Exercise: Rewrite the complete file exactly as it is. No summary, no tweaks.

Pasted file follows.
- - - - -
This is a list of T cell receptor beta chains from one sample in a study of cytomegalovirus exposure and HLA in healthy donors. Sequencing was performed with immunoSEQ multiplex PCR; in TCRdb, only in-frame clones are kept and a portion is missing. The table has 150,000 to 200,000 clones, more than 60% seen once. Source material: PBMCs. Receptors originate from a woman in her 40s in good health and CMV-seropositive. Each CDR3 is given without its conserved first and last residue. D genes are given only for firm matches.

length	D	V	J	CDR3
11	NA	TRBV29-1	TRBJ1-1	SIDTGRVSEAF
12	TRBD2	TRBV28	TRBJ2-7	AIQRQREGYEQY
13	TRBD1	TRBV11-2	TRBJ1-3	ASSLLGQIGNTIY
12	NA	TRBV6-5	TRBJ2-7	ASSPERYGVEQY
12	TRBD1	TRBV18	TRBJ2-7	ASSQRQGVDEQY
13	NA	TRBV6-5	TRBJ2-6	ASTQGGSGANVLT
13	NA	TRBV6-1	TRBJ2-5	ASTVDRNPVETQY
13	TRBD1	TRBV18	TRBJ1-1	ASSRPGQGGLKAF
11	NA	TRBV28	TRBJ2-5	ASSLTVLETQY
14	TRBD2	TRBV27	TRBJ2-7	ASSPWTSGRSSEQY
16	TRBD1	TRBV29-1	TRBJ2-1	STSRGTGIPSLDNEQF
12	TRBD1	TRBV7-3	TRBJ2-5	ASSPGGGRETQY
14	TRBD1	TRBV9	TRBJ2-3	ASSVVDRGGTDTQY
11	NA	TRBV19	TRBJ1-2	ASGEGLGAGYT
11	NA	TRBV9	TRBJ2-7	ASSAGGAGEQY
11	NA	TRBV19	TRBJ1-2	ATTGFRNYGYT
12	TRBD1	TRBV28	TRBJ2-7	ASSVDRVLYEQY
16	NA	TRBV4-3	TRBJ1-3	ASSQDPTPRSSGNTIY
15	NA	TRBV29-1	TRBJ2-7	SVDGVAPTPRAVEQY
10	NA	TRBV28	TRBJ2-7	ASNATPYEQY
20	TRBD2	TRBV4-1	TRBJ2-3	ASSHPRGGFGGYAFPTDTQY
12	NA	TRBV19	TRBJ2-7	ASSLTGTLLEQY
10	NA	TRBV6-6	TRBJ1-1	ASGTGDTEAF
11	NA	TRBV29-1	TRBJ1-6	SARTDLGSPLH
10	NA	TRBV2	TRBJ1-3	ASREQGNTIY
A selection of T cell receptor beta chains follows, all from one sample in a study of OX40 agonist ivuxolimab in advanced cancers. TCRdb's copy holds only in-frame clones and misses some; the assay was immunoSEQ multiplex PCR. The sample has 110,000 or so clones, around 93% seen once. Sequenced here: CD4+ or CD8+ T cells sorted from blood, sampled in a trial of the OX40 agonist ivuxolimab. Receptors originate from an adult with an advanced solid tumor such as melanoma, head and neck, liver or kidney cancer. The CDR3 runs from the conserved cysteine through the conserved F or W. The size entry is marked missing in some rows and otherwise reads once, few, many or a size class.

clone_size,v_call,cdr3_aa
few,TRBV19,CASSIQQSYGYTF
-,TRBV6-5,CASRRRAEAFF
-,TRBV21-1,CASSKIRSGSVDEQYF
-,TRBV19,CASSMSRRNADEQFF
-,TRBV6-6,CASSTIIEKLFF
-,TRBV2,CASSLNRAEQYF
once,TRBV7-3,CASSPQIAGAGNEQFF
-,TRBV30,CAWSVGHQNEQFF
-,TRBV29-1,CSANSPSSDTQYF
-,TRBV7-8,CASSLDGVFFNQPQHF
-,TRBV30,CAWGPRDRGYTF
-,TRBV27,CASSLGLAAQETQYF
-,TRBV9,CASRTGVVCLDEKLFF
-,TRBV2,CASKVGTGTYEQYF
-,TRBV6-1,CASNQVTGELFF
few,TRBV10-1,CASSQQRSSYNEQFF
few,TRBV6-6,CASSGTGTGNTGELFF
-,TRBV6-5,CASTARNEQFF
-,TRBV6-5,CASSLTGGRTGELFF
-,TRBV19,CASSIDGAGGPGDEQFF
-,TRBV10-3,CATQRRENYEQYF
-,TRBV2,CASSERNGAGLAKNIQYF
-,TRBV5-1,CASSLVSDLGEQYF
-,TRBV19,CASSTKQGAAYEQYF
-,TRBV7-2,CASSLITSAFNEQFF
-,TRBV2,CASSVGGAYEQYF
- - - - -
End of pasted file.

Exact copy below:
This is a list of T cell receptor beta chains from one sample in a study of cytomegalovirus exposure and HLA in healthy donors. Sequencing was performed with immunoSEQ multiplex PCR; in TCRdb, only in-frame clones are kept and a portion is missing. The table has 150,000 to 200,000 clones, more than 60% seen once. Source material: PBMCs. Receptors originate from a woman in her 40s in good health and CMV-seropositive. Each CDR3 is given without its conserved first and last residue. D genes are given only for firm matches.

length	D	V	J	CDR3
11	NA	TRBV29-1	TRBJ1-1	SIDTGRVSEAF
12	TRBD2	TRBV28	TRBJ2-7	AIQRQREGYEQY
13	TRBD1	TRBV11-2	TRBJ1-3	ASSLLGQIGNTIY
12	NA	TRBV6-5	TRBJ2-7	ASSPERYGVEQY
12	TRBD1	TRBV18	TRBJ2-7	ASSQRQGVDEQY
13	NA	TRBV6-5	TRBJ2-6	ASTQGGSGANVLT
13	NA	TRBV6-1	TRBJ2-5	ASTVDRNPVETQY
13	TRBD1	TRBV18	TRBJ1-1	ASSRPGQGGLKAF
11	NA	TRBV28	TRBJ2-5	ASSLTVLETQY
14	TRBD2	TRBV27	TRBJ2-7	ASSPWTSGRSSEQY
16	TRBD1	TRBV29-1	TRBJ2-1	STSRGTGIPSLDNEQF
12	TRBD1	TRBV7-3	TRBJ2-5	ASSPGGGRETQY
14	TRBD1	TRBV9	TRBJ2-3	ASSVVDRGGTDTQY
11	NA	TRBV19	TRBJ1-2	ASGEGLGAGYT
11	NA	TRBV9	TRBJ2-7	ASSAGGAGEQY
11	NA	TRBV19	TRBJ1-2	ATTGFRNYGYT
12	TRBD1	TRBV28	TRBJ2-7	ASSVDRVLYEQY
16	NA	TRBV4-3	TRBJ1-3	ASSQDPTPRSSGNTIY
15	NA	TRBV29-1	TRBJ2-7	SVDGVAPTPRAVEQY
10	NA	TRBV28	TRBJ2-7	ASNATPYEQY
20	TRBD2	TRBV4-1	TRBJ2-3	ASSHPRGGFGGYAFPTDTQY
12	NA	TRBV19	TRBJ2-7	ASSLTGTLLEQY
10	NA	TRBV6-6	TRBJ1-1	ASGTGDTEAF
11	NA	TRBV29-1	TRBJ1-6	SARTDLGSPLH
10	NA	TRBV2	TRBJ1-3	ASREQGNTIY
A selection of T cell receptor beta chains follows, all from one sample in a study of OX40 agonist ivuxolimab in advanced cancers. TCRdb's copy holds only in-frame clones and misses some; the assay was immunoSEQ multiplex PCR. The sample has 110,000 or so clones, around 93% seen once. Sequenced here: CD4+ or CD8+ T cells sorted from blood, sampled in a trial of the OX40 agonist ivuxolimab. Receptors originate from an adult with an advanced solid tumor such as melanoma, head and neck, liver or kidney cancer. The CDR3 runs from the conserved cysteine through the conserved F or W. The size entry is marked missing in some rows and otherwise reads once, few, many or a size class.

clone_size,v_call,cdr3_aa
few,TRBV19,CASSIQQSYGYTF
-,TRBV6-5,CASRRRAEAFF
-,TRBV21-1,CASSKIRSGSVDEQYF
-,TRBV19,CASSMSRRNADEQFF
-,TRBV6-6,CASSTIIEKLFF
-,TRBV2,CASSLNRAEQYF
once,TRBV7-3,CASSPQIAGAGNEQFF
-,TRBV30,CAWSVGHQNEQFF
-,TRBV29-1,CSANSPSSDTQYF
-,TRBV7-8,CASSLDGVFFNQPQHF
-,TRBV30,CAWGPRDRGYTF
-,TRBV27,CASSLGLAAQETQYF
-,TRBV9,CASRTGVVCLDEKLFF
-,TRBV2,CASKVGTGTYEQYF
-,TRBV6-1,CASNQVTGELFF
few,TRBV10-1,CASSQQRSSYNEQFF
few,TRBV6-6,CASSGTGTGNTGELFF
-,TRBV6-5,CASTARNEQFF
-,TRBV6-5,CASSLTGGRTGELFF
-,TRBV19,CASSIDGAGGPGDEQFF
-,TRBV10-3,CATQRRENYEQYF
-,TRBV2,CASSERNGAGLAKNIQYF
-,TRBV5-1,CASSLVSDLGEQYF
-,TRBV19,CASSTKQGAAYEQYF
-,TRBV7-2,CASSLITSAFNEQFF
-,TRBV2,CASSVGGAYEQYF